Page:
Bravery award for Ely mother
POLICEWOMAN Karen Miles-Holdaway has been recognised for her supreme courage after risking her life to rescue victims of the July 7 bombings in London. Karen had been on the beat for just five weeks when she got the call to go onto the frontline of the un
POLICEWOMAN Karen Miles-Holdaway has been recognised for her supreme courage after risking her life to rescue victims of the July 7 bombings in London.
Karen had been on the beat for just five weeks when she got the call to go onto the frontline of the underground emergency operation.
She was sent into the first carriage of the tube train which had taken the full blast of the bomb at Russell Square.
Now her bravery has won her the Metropolitan Police Commissioner's highest award for supreme courage, outstanding professionalism and compassion.
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Karen, who has a teenage daughter and lives in Ely, recalled the aftermath of the July 7 bombings which brought London to a standstill and sent shockwaves across the world.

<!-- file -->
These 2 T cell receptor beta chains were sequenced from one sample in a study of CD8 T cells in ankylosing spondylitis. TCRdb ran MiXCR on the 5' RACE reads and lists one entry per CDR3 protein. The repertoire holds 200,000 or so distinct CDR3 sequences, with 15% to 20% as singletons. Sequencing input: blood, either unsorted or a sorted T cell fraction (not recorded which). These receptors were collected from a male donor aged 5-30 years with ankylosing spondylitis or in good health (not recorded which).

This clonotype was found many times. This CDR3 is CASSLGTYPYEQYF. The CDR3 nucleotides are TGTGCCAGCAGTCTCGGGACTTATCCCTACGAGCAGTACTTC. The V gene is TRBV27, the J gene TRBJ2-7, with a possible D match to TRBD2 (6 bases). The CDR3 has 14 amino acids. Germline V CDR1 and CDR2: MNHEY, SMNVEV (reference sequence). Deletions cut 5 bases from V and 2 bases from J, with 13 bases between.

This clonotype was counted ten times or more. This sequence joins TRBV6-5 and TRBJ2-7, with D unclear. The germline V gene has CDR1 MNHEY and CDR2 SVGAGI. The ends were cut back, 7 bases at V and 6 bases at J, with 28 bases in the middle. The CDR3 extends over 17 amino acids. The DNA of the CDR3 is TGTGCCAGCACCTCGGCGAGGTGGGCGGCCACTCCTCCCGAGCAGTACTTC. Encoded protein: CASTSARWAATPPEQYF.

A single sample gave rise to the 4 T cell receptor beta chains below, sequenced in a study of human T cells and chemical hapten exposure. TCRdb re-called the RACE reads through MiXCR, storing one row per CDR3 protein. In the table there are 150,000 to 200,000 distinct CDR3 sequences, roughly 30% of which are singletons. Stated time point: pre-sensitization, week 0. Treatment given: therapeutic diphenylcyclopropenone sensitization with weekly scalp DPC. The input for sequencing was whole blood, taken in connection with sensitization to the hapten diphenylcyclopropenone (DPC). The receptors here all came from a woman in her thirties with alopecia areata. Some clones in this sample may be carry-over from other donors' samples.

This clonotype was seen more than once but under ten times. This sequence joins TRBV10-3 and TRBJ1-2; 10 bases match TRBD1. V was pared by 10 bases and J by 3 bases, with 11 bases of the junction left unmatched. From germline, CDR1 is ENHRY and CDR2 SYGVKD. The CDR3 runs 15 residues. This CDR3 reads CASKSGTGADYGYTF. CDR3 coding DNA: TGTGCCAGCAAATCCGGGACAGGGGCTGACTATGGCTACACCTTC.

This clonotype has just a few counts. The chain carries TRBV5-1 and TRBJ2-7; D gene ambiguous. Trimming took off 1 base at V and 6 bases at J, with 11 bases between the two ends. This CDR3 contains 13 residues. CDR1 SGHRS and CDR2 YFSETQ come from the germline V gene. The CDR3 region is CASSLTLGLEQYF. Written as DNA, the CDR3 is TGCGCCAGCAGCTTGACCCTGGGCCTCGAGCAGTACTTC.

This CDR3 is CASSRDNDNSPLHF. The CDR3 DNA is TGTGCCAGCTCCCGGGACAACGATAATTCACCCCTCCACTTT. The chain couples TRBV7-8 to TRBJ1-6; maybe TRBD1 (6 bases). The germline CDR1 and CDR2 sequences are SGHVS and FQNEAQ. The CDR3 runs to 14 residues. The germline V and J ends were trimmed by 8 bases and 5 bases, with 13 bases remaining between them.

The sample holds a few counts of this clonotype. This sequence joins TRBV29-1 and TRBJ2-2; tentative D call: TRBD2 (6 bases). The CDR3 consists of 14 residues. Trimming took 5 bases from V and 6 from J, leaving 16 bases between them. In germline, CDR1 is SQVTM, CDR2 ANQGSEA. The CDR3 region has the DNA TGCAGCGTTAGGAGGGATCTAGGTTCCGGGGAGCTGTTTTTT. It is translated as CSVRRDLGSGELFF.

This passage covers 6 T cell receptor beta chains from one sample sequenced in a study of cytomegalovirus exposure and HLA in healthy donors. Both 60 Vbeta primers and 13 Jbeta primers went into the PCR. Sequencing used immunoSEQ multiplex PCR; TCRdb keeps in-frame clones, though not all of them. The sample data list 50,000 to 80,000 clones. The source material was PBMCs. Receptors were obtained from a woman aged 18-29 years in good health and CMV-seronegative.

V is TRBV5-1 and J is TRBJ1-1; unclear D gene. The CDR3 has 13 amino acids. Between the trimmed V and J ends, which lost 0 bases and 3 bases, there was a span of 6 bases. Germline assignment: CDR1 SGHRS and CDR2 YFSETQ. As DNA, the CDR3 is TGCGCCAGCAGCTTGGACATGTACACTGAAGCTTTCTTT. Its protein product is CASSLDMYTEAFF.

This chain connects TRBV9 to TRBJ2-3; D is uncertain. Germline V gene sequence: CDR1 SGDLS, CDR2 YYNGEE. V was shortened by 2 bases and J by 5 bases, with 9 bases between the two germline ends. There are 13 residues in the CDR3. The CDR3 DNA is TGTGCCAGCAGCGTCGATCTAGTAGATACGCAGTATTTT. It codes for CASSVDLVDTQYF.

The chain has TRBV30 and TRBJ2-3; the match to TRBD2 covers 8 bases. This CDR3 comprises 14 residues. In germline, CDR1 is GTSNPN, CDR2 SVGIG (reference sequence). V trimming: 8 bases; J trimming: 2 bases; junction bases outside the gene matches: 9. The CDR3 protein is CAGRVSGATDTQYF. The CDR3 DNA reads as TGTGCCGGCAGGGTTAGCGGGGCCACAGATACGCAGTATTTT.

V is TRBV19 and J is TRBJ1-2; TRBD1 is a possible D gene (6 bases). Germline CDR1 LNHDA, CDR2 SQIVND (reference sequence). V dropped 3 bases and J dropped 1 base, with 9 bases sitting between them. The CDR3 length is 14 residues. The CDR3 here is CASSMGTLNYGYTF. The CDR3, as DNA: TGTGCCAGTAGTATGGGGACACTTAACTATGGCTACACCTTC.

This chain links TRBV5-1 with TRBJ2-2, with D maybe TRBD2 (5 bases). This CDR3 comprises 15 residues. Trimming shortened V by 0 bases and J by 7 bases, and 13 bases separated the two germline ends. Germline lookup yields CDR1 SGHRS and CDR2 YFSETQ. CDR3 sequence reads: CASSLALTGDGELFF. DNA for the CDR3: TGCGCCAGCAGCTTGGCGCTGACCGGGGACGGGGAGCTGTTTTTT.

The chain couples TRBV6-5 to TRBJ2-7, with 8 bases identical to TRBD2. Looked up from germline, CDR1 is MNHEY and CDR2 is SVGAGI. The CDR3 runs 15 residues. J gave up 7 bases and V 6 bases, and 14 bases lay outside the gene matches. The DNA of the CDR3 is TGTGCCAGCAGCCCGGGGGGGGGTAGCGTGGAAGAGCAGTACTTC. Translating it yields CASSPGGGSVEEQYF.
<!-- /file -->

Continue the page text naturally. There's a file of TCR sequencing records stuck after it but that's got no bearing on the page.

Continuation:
"It was absolutely horrendous," she said. "It was like a war zone. People were coming out of the tunnel soaked in blood and others were trapped and screaming for help.
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"We didn't have enough stretchers and we were using people's coats and blankets sent from a nearby hotel to drag out the injured.
"The ambulance crew had been round assessing and tagging everyone and we were just working through the carriage. People were crying out to be helped but we knew they weren't going to make it. They were dying around us."
Karen had just finished her 18 months' initial training at the Hendon-based Police Training School and had completed five weeks of street duties at Camden Police Station when the bombings happened.
She and her colleagues were piled into a mini bus and sent to deal with the emergency, which at that time was thought to have been caused by a power surge.
"We sort of knew it was more than that," added Karen. "We just had a feeling about it but no-one panicked. Our skipper said if we didn't think we could handle it we didn't have to go. But no-one refused. We knew if we didn't do it someone else would have to go. As I was sitting on that mini bus I sent a text to my husband to tell him I loved him.
"When we got the station we ran down onto the tube line. The train was quite a long way in and I remember thinking there could be a secondary device. I thought if I start walking back and it goes off I'm going to die anyway so I might as well get on with it. I was too busy to really think about it too much.